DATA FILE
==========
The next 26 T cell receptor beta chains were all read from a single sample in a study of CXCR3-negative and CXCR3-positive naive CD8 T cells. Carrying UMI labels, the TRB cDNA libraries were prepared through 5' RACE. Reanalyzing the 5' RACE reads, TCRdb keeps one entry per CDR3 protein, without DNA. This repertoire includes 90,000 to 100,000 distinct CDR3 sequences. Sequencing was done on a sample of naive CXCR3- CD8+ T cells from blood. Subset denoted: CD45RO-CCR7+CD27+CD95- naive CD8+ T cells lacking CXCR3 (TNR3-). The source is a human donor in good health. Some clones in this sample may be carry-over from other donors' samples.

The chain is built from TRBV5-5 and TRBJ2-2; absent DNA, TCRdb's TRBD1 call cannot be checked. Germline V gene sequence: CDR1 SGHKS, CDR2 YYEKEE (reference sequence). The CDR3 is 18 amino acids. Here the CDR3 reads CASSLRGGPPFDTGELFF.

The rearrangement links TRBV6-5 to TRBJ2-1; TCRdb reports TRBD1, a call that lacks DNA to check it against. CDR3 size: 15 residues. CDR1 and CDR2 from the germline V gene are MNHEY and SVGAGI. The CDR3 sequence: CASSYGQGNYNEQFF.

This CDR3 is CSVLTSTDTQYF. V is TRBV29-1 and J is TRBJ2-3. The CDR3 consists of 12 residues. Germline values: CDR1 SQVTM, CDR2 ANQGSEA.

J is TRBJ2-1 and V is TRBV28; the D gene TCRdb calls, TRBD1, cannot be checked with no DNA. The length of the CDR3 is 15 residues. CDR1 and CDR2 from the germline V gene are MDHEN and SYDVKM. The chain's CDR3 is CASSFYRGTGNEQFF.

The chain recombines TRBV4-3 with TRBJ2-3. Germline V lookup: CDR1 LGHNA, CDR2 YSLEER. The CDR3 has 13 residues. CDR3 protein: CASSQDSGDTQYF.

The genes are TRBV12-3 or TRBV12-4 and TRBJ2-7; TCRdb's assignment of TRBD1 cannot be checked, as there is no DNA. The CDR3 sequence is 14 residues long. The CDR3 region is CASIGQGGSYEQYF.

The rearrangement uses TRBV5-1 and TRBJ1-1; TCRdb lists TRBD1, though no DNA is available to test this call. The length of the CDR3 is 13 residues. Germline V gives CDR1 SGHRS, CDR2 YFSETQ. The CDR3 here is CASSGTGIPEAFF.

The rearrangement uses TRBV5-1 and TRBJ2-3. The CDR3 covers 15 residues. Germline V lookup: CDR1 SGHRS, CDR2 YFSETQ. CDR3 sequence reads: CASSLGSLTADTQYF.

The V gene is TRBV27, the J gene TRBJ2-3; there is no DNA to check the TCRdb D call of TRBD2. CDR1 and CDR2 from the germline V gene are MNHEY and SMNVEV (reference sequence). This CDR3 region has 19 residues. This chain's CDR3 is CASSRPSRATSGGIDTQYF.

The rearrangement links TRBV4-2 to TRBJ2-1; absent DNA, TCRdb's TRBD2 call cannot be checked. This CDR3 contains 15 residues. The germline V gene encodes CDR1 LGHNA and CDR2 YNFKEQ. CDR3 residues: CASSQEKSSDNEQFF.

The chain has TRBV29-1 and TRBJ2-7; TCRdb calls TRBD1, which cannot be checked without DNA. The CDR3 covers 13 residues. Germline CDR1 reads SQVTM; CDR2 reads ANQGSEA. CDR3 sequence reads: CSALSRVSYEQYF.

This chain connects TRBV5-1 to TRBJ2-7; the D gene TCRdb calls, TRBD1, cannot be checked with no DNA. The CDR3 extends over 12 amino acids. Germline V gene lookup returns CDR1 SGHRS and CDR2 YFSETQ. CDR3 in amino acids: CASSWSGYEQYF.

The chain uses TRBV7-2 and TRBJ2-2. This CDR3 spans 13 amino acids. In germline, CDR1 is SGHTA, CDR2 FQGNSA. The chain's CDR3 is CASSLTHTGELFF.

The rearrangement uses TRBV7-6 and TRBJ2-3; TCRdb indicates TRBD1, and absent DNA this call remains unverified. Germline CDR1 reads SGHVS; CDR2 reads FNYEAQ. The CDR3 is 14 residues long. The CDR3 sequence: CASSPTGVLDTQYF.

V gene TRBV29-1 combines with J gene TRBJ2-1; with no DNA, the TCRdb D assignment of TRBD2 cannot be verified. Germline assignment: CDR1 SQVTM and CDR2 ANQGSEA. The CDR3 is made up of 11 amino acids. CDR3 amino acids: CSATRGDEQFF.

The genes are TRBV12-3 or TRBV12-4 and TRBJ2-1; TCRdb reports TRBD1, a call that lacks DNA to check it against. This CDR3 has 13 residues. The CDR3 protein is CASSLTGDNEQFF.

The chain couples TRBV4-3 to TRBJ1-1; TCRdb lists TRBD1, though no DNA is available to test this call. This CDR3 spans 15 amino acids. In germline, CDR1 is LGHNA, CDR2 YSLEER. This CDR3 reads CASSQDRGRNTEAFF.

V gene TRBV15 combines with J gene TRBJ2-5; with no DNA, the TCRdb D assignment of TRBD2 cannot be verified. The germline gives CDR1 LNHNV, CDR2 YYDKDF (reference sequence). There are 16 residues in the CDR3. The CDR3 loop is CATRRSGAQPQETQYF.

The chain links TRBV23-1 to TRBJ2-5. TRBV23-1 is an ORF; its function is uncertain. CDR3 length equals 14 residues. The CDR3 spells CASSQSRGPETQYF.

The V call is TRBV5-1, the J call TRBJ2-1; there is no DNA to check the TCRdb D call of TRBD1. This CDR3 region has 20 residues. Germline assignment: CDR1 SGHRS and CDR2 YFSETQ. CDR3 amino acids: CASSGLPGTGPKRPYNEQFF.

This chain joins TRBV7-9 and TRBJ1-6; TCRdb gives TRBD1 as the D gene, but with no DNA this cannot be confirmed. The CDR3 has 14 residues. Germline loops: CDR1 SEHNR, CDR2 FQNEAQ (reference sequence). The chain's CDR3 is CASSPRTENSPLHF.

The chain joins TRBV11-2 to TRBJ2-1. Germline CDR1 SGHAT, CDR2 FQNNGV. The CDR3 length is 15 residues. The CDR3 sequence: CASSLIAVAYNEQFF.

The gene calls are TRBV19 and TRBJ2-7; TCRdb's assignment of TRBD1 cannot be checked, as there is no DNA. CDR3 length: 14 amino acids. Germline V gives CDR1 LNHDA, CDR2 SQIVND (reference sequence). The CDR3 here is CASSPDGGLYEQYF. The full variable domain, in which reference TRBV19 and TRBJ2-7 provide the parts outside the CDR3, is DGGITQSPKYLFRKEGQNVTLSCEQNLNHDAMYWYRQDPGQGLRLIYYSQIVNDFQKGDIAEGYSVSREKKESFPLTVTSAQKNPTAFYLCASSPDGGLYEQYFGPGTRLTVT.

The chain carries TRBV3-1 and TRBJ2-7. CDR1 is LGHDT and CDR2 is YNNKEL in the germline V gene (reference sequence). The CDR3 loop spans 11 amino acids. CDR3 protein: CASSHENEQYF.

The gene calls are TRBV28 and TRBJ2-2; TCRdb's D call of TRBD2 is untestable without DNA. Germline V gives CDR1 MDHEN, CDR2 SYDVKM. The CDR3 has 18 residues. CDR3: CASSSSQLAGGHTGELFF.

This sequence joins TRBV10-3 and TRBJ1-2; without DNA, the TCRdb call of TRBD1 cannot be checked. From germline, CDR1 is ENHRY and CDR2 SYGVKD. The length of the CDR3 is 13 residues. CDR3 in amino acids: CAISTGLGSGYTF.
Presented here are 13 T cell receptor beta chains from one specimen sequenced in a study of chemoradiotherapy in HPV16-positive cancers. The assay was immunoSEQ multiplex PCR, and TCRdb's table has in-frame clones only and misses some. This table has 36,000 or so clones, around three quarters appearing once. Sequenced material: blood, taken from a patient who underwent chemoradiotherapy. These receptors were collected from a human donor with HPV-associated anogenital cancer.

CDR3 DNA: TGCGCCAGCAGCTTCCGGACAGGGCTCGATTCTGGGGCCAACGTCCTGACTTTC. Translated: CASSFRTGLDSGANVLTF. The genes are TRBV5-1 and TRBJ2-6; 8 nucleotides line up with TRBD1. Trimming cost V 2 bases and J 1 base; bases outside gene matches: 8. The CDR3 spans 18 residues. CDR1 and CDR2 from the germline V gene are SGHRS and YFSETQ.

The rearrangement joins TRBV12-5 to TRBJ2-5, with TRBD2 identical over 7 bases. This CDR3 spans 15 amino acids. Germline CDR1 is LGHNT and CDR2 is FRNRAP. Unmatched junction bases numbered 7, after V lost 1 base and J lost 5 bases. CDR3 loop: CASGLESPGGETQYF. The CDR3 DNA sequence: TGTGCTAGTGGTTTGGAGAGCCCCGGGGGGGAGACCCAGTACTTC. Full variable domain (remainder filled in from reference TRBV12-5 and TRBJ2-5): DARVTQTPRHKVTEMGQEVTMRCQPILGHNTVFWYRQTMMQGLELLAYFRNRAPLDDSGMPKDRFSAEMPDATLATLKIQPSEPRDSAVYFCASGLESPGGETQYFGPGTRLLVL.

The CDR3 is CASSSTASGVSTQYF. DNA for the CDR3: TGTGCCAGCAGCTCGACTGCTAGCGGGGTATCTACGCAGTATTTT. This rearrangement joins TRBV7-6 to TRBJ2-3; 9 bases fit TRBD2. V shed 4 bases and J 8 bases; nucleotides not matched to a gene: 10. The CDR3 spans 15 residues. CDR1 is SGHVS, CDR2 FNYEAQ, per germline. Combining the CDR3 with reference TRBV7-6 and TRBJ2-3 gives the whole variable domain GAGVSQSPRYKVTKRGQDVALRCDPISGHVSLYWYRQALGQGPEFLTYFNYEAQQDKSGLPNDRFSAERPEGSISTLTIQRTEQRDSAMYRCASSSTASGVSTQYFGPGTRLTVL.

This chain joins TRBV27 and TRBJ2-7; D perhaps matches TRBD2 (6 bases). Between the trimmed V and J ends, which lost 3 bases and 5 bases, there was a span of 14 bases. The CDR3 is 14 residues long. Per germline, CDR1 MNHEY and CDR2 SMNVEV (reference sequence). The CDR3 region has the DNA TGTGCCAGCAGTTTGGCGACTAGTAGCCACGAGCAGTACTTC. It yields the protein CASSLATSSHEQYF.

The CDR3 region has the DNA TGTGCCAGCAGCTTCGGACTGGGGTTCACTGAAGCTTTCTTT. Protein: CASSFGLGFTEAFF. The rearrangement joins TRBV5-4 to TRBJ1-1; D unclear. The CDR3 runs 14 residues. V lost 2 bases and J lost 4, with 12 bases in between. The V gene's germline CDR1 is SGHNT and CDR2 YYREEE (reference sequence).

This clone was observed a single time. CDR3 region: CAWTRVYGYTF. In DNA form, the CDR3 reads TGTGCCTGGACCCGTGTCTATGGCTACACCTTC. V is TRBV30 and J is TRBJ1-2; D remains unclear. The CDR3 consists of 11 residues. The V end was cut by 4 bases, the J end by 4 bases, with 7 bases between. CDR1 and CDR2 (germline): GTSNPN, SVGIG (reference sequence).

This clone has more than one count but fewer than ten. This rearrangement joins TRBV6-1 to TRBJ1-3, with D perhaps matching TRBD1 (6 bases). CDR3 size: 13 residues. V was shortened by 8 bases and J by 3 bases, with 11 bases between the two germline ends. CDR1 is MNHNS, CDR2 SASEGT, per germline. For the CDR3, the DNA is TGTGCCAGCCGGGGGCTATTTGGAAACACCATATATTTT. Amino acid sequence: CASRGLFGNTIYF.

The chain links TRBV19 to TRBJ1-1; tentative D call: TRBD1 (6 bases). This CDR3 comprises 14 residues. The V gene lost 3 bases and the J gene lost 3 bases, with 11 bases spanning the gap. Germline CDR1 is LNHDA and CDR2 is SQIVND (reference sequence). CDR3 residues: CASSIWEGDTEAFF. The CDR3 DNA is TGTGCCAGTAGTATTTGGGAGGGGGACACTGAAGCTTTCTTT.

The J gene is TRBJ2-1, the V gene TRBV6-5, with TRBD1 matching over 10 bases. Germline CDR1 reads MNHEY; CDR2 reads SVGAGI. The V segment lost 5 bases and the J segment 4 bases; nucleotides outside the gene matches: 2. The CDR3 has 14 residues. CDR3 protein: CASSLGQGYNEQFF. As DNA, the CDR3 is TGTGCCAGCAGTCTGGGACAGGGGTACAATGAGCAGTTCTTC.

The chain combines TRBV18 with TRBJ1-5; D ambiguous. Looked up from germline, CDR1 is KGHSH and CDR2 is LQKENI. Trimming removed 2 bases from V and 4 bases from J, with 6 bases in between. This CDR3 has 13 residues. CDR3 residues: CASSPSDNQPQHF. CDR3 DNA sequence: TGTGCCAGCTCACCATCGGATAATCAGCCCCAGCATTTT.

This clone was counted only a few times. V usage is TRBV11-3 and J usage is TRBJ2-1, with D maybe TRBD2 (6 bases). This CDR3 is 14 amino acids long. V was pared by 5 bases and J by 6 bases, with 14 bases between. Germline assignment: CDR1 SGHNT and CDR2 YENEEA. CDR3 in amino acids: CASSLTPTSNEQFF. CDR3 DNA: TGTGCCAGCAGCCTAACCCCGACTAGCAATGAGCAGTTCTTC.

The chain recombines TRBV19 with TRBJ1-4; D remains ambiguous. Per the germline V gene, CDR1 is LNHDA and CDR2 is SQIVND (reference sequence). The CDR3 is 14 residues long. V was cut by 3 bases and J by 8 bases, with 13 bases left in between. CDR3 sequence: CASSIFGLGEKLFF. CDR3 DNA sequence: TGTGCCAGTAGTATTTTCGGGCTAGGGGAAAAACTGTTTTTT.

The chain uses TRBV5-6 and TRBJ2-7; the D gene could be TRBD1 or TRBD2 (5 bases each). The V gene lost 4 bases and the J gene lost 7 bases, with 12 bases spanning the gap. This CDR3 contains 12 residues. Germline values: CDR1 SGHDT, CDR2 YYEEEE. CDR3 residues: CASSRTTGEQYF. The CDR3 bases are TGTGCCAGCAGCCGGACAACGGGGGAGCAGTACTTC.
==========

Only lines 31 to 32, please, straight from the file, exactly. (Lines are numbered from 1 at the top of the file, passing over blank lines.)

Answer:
The CDR3 is CASSSTASGVSTQYF. DNA for the CDR3: TGTGCCAGCAGCTCGACTGCTAGCGGGGTATCTACGCAGTATTTT. This rearrangement joins TRBV7-6 to TRBJ2-3; 9 bases fit TRBD2. V shed 4 bases and J 8 bases; nucleotides not matched to a gene: 10. The CDR3 spans 15 residues. CDR1 is SGHVS, CDR2 FNYEAQ, per germline. Combining the CDR3 with reference TRBV7-6 and TRBJ2-3 gives the whole variable domain GAGVSQSPRYKVTKRGQDVALRCDPISGHVSLYWYRQALGQGPEFLTYFNYEAQQDKSGLPNDRFSAERPEGSISTLTIQRTEQRDSAMYRCASSSTASGVSTQYFGPGTRLTVL.

This chain joins TRBV27 and TRBJ2-7; D perhaps matches TRBD2 (6 bases). Between the trimmed V and J ends, which lost 3 bases and 5 bases, there was a span of 14 bases. The CDR3 is 14 residues long. Per germline, CDR1 MNHEY and CDR2 SMNVEV (reference sequence). The CDR3 region has the DNA TGTGCCAGCAGTTTGGCGACTAGTAGCCACGAGCAGTACTTC. It yields the protein CASSLATSSHEQYF.